Awesome thread and I love me some trad. I’d really suggest checking out The Gloaming as they fuse jigs and reels with a more minimal, atmospheric sound and remain my favorite group that comes from Ireland.


Also something about Peat’s keening vocal style and delivery brings a lump to my throat every time. I think probably one of my favorite voices in music right now.

Ian Lynch’s Fire draw near podcast is pretty great. This episode goes into the background of the Go dig my grave tune: Stream Go Dig My Grave / Died For Love / The Butcher Boy by Fire Draw Near | Listen online for free on SoundCloud


Very cool to see Lankum mentioned here - had tickets to attend a concert here in Maine just before Covid upended everything… Agreed that they are doing a lot of work to reinvigorate critical discussion within trad/folk music. The Mary Wallopers are also doing this, though in a somewhat more playful (less constructive?) way.
Regarding @graymazes mention of drone: Ian Lynch’s new album puts sustained tones at the fore. I’ve always liked music that deploys more interesting techniques and approaches within a traditional setting. Caoimhín Ó Raghallaigh’s music does this very well.
Sharing this here in case others aren’t familiar: Radie Peat & Daragh Lynch (LANKUM) - 'Hares on the Mountain' from episode 3 of 'This Ain't No Disco' - YouTube


Fovea Hex probably my fave modern take on trad stuff, definitely check if you haven’t heard before. main vocalist is Clodagh Simonds (formerly of Mellow Candle):

And this one (unrelated, new to me, from 1974) blowing me away today:


Just read this on the NYT and it seemed worth a share.

It has been thrilling to see Irish trad get so envigorated and a younger generation embrace the culture that I sometimes think we’ve been made to feel embarrassed about over the recent past.


Why have you been made to feel embarrassed about? Curious, as I’m not Irish…


Well, I guess perhaps just the homogenisation that all cultures face. I’m really not qualified to speak for a nation but I’d put it down to all manner of things from changes in education due to economic decline to the sprawl of globalisation. Common themes elsewhere but unbelievable for a country that trades so boldly on its culture.


no mention of Spiro yet? amazing bridges between folk/trad and minimalist pattern musics:


i am honestly confused: is “trad” only an irish thing? or might it cover other stuff derived from british iles musics? or (one could hope) might this be an expansive enough concept to cover other musics?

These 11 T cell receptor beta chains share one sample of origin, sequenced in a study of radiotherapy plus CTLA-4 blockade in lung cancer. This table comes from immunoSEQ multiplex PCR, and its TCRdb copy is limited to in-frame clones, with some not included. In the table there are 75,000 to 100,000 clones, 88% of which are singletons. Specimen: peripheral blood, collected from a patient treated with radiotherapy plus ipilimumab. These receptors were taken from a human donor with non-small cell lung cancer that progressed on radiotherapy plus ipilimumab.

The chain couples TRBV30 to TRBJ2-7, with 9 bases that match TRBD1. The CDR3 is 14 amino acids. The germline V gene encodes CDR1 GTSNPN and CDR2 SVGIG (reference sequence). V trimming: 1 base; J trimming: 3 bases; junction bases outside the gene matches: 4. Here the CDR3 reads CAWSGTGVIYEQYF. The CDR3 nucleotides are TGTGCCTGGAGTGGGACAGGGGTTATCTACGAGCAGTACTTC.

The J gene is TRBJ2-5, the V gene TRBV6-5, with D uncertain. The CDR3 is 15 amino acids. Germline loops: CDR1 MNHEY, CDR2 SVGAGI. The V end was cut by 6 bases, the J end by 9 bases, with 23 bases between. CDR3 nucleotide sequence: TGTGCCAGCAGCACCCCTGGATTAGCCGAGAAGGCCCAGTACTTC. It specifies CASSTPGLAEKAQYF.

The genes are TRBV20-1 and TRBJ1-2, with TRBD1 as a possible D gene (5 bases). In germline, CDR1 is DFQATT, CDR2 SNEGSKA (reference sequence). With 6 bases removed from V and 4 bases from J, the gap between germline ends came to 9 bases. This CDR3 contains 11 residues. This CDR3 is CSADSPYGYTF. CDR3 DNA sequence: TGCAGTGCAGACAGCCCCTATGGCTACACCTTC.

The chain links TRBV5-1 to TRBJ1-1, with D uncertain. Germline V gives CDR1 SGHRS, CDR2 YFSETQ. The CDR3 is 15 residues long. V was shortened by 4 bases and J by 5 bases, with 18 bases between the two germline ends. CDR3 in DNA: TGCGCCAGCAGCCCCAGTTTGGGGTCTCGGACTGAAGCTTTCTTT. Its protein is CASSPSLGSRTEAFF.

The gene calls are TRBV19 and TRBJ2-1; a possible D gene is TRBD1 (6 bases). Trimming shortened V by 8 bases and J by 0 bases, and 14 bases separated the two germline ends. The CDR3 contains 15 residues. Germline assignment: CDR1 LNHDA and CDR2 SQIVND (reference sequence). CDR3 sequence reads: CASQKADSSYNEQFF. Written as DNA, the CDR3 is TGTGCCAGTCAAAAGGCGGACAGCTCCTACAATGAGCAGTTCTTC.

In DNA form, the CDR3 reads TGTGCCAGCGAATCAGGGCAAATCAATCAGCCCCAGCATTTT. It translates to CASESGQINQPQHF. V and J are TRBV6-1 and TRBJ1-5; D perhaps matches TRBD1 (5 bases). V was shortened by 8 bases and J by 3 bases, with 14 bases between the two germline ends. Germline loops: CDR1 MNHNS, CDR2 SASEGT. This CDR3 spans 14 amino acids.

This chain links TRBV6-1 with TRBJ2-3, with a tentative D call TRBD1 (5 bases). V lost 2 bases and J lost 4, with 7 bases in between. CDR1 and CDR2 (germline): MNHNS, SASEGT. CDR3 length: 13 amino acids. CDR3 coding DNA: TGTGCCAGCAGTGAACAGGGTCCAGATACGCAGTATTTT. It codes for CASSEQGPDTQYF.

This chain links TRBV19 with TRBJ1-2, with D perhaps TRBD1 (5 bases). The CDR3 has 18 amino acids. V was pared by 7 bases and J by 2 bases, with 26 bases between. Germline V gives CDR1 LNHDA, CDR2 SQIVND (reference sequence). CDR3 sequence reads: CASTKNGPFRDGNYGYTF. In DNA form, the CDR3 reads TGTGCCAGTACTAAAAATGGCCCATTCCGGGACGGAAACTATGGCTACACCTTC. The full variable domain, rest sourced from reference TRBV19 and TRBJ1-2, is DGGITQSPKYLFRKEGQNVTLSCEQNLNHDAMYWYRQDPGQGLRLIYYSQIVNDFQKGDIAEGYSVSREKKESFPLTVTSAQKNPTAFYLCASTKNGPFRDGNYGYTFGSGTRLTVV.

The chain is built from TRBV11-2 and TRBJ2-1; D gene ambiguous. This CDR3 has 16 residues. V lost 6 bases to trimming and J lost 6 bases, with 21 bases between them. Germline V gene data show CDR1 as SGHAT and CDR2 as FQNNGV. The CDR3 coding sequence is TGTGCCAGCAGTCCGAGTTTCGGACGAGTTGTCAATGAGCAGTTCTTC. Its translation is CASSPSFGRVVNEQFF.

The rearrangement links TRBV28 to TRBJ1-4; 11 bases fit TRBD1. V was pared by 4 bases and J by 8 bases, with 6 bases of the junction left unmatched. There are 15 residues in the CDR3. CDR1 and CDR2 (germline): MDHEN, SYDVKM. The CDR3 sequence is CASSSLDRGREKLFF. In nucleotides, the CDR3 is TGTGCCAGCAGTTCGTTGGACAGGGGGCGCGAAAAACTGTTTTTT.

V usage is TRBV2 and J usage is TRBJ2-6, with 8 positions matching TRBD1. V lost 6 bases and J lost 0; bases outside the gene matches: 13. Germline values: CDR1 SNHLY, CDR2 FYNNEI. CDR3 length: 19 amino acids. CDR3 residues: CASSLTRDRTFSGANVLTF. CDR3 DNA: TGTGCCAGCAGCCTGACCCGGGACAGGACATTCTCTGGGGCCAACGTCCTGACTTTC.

i must admit. i am a jewish bastard from california, with no blood connection to the british isles (save for my wife, a Cronin of County Cork)

but as i was studying the fiddle in all its shapes, it was the irish (and, i must admit the scottish) that appealed the most

i’ll be honest: it’s always a story that catches me. pattern-music in itself rarely quite cuts it without context; that applies to every “master” of what i was raised to call “american minimalism” (don’t hate me, it’s what they called it)

anyway here’s a song i love, and if it sends you on a Silly Wizard rabbithole then more’s the merrier


Not at all, although you might easily come to that conclusion from this thread! The designation “Trad Folk” is a bit of a minefield that I won’t go into, but I will post a couple of links to some stunning English “trad” singers!

And an English singer doing an Irish guitarist (Johnny Moynihan of The Dubliners) song:


the wind that shakes the barley (wikipedia) sung by lisa gerrard (dead can dance):

ps. irish trad goes dungeon synth in 1986


Yeah, bit OT but I have the MFSL version of this on vinyl, and it’s the last track on the side, it’s a total torture test for carts, if it can track this it can track anything!

[ I Would Not Live Always | John Francis Flynn | River Lea Recordings ]

john francis flynn debut LP I Would Not Live Always is really nice

some lovely modern touches with synths / tape loops / jazz harmonies / patternish pulsings


Oh this is lovely, thanks for the tip!

On another note, is anyone into Tuung? I like them a lot although I am mostly familiar with their earlier work…

Also there is Malinky, whose Three Ravens is wonderful.

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i like this film

(couldn’t find a version with subtitles)

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Hi everyone - just a note to say I am delighted and (maybe not?) surprised to find enthusiasts of trad (or whatever you want to call it) here. Love Lankum too.

I’m a fiddler myself, mostly of the old-time USian variety. Still trying to figure out how to shoehorn that stuff into our wacky electronic toys – it’s a different process for everyone, I imagine.